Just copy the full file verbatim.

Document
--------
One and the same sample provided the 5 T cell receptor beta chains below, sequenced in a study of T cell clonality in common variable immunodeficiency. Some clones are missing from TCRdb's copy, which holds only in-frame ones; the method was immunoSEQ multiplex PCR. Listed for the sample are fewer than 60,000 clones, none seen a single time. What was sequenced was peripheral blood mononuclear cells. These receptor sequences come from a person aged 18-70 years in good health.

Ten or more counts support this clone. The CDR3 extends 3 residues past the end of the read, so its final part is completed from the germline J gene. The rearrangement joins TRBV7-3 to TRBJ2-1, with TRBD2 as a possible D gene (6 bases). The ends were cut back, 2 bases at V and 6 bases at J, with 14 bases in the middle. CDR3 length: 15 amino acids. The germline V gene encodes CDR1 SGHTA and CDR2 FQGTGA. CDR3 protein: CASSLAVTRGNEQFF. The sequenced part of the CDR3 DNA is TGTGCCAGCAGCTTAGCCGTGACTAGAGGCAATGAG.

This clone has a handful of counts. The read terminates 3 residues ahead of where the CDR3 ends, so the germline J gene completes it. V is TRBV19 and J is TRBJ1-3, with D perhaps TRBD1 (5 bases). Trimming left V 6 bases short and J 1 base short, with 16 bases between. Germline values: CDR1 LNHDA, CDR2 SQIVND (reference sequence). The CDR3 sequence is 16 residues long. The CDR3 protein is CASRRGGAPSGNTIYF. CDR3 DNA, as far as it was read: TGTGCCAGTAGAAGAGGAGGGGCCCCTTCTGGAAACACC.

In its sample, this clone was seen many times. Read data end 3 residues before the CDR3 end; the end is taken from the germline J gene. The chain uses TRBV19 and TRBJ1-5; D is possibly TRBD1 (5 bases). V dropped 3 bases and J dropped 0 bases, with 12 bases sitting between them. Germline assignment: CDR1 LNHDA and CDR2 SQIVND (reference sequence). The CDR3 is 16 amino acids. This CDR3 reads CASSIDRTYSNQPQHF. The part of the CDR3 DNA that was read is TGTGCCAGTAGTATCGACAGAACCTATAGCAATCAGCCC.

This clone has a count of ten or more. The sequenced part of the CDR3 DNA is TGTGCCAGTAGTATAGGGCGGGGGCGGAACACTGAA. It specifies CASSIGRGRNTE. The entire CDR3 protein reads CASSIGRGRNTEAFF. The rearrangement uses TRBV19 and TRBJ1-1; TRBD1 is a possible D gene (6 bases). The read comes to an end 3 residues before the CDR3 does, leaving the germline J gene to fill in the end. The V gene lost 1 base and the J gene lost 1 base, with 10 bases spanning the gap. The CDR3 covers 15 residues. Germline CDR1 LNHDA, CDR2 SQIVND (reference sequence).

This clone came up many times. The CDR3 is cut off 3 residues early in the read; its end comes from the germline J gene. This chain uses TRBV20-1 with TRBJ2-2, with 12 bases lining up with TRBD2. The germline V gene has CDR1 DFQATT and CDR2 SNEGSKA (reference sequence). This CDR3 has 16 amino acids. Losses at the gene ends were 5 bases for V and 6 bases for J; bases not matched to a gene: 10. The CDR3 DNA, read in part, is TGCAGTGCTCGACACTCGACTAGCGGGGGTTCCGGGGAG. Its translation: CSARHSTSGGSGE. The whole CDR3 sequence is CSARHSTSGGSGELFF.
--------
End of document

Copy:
One and the same sample provided the 5 T cell receptor beta chains below, sequenced in a study of T cell clonality in common variable immunodeficiency. Some clones are missing from TCRdb's copy, which holds only in-frame ones; the method was immunoSEQ multiplex PCR. Listed for the sample are fewer than 60,000 clones, none seen a single time. What was sequenced was peripheral blood mononuclear cells. These receptor sequences come from a person aged 18-70 years in good health.

Ten or more counts support this clone. The CDR3 extends 3 residues past the end of the read, so its final part is completed from the germline J gene. The rearrangement joins TRBV7-3 to TRBJ2-1, with TRBD2 as a possible D gene (6 bases). The ends were cut back, 2 bases at V and 6 bases at J, with 14 bases in the middle. CDR3 length: 15 amino acids. The germline V gene encodes CDR1 SGHTA and CDR2 FQGTGA. CDR3 protein: CASSLAVTRGNEQFF. The sequenced part of the CDR3 DNA is TGTGCCAGCAGCTTAGCCGTGACTAGAGGCAATGAG.

This clone has a handful of counts. The read terminates 3 residues ahead of where the CDR3 ends, so the germline J gene completes it. V is TRBV19 and J is TRBJ1-3, with D perhaps TRBD1 (5 bases). Trimming left V 6 bases short and J 1 base short, with 16 bases between. Germline values: CDR1 LNHDA, CDR2 SQIVND (reference sequence). The CDR3 sequence is 16 residues long. The CDR3 protein is CASRRGGAPSGNTIYF. CDR3 DNA, as far as it was read: TGTGCCAGTAGAAGAGGAGGGGCCCCTTCTGGAAACACC.

In its sample, this clone was seen many times. Read data end 3 residues before the CDR3 end; the end is taken from the germline J gene. The chain uses TRBV19 and TRBJ1-5; D is possibly TRBD1 (5 bases). V dropped 3 bases and J dropped 0 bases, with 12 bases sitting between them. Germline assignment: CDR1 LNHDA and CDR2 SQIVND (reference sequence). The CDR3 is 16 amino acids. This CDR3 reads CASSIDRTYSNQPQHF. The part of the CDR3 DNA that was read is TGTGCCAGTAGTATCGACAGAACCTATAGCAATCAGCCC.

This clone has a count of ten or more. The sequenced part of the CDR3 DNA is TGTGCCAGTAGTATAGGGCGGGGGCGGAACACTGAA. It specifies CASSIGRGRNTE. The entire CDR3 protein reads CASSIGRGRNTEAFF. The rearrangement uses TRBV19 and TRBJ1-1; TRBD1 is a possible D gene (6 bases). The read comes to an end 3 residues before the CDR3 does, leaving the germline J gene to fill in the end. The V gene lost 1 base and the J gene lost 1 base, with 10 bases spanning the gap. The CDR3 covers 15 residues. Germline CDR1 LNHDA, CDR2 SQIVND (reference sequence).

This clone came up many times. The CDR3 is cut off 3 residues early in the read; its end comes from the germline J gene. This chain uses TRBV20-1 with TRBJ2-2, with 12 bases lining up with TRBD2. The germline V gene has CDR1 DFQATT and CDR2 SNEGSKA (reference sequence). This CDR3 has 16 amino acids. Losses at the gene ends were 5 bases for V and 6 bases for J; bases not matched to a gene: 10. The CDR3 DNA, read in part, is TGCAGTGCTCGACACTCGACTAGCGGGGGTTCCGGGGAG. Its translation: CSARHSTSGGSGE. The whole CDR3 sequence is CSARHSTSGGSGELFF.